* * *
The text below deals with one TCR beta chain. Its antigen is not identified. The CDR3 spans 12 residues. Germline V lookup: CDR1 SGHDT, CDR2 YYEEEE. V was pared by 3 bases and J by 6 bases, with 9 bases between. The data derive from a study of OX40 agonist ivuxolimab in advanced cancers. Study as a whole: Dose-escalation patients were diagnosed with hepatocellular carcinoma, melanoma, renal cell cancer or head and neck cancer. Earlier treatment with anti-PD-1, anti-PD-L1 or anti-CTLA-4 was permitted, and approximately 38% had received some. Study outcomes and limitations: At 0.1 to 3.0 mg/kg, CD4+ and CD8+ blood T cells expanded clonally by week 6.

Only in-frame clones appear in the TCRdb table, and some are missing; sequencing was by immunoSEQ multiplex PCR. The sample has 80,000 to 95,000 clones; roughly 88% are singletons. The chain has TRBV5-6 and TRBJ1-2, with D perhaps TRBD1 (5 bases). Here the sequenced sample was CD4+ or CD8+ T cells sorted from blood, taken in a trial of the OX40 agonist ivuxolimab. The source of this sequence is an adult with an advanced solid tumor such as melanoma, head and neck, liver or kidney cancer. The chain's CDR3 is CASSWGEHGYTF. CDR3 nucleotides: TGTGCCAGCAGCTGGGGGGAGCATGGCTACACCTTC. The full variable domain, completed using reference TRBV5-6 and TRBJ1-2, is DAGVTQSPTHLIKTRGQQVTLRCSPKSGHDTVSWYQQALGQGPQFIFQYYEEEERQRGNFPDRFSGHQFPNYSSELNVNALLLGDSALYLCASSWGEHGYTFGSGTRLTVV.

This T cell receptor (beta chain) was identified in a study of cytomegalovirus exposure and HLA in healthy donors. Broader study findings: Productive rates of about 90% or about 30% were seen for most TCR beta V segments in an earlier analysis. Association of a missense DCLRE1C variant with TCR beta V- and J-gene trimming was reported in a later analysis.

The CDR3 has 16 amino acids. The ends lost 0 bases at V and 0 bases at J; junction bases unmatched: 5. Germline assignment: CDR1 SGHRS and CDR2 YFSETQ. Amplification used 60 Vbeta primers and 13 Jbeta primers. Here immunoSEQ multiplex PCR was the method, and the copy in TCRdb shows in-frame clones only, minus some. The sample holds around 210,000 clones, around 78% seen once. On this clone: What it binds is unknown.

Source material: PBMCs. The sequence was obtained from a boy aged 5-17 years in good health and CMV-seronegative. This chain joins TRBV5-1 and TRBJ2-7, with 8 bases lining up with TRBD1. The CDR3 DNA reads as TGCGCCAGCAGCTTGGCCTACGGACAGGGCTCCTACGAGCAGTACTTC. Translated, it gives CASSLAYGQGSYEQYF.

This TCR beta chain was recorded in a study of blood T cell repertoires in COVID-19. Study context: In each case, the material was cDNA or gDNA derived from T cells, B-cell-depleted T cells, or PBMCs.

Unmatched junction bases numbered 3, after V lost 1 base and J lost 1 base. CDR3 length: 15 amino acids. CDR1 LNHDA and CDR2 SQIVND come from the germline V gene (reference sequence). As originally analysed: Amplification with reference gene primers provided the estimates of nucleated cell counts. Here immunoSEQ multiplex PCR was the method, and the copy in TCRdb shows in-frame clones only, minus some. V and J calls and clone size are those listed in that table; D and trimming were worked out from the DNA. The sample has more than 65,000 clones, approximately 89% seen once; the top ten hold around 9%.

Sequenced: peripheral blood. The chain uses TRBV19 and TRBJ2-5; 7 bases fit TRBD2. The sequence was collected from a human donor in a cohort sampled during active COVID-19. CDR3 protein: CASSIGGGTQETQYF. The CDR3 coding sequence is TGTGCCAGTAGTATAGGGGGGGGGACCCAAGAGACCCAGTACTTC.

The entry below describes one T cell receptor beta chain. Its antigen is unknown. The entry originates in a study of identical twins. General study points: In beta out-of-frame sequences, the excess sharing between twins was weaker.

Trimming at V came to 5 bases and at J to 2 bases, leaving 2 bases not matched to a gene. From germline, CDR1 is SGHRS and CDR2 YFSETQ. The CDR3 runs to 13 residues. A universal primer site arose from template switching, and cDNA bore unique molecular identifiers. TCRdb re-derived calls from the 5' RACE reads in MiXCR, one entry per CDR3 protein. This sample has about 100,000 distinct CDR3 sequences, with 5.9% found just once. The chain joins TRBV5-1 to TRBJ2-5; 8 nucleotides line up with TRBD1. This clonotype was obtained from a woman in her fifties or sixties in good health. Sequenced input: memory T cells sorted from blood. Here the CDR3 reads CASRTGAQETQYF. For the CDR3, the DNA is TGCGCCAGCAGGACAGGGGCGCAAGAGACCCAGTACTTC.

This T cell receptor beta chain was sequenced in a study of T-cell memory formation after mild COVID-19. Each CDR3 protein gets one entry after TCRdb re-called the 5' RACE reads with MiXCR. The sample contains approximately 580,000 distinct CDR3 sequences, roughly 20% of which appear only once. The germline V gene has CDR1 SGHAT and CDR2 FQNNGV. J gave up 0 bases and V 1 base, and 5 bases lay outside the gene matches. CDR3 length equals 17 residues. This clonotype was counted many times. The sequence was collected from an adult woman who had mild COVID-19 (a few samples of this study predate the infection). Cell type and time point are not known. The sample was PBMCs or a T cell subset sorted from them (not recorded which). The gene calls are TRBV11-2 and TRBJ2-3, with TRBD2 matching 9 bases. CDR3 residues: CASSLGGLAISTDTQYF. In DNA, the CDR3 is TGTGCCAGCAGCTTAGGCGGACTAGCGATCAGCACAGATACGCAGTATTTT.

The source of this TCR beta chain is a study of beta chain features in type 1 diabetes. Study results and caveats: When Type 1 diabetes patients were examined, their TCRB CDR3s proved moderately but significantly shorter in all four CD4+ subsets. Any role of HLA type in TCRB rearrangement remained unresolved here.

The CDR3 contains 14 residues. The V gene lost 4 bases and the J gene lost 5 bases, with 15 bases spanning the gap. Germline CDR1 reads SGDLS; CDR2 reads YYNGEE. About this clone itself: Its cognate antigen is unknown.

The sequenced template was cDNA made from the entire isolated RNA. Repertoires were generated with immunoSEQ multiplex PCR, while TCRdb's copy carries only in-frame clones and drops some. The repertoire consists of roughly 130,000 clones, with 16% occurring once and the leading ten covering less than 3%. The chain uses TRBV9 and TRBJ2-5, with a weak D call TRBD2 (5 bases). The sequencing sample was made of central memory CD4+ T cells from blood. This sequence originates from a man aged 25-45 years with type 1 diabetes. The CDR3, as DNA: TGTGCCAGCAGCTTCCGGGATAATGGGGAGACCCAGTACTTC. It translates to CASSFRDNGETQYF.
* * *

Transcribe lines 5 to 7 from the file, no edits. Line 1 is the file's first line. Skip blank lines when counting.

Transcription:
Source material: PBMCs. The sequence was obtained from a boy aged 5-17 years in good health and CMV-seronegative. This chain joins TRBV5-1 and TRBJ2-7, with 8 bases lining up with TRBD1. The CDR3 DNA reads as TGCGCCAGCAGCTTGGCCTACGGACAGGGCTCCTACGAGCAGTACTTC. Translated, it gives CASSLAYGQGSYEQYF.

This TCR beta chain was recorded in a study of blood T cell repertoires in COVID-19. Study context: In each case, the material was cDNA or gDNA derived from T cells, B-cell-depleted T cells, or PBMCs.

Unmatched junction bases numbered 3, after V lost 1 base and J lost 1 base. CDR3 length: 15 amino acids. CDR1 LNHDA and CDR2 SQIVND come from the germline V gene (reference sequence). As originally analysed: Amplification with reference gene primers provided the estimates of nucleated cell counts. Here immunoSEQ multiplex PCR was the method, and the copy in TCRdb shows in-frame clones only, minus some. V and J calls and clone size are those listed in that table; D and trimming were worked out from the DNA. The sample has more than 65,000 clones, approximately 89% seen once; the top ten hold around 9%.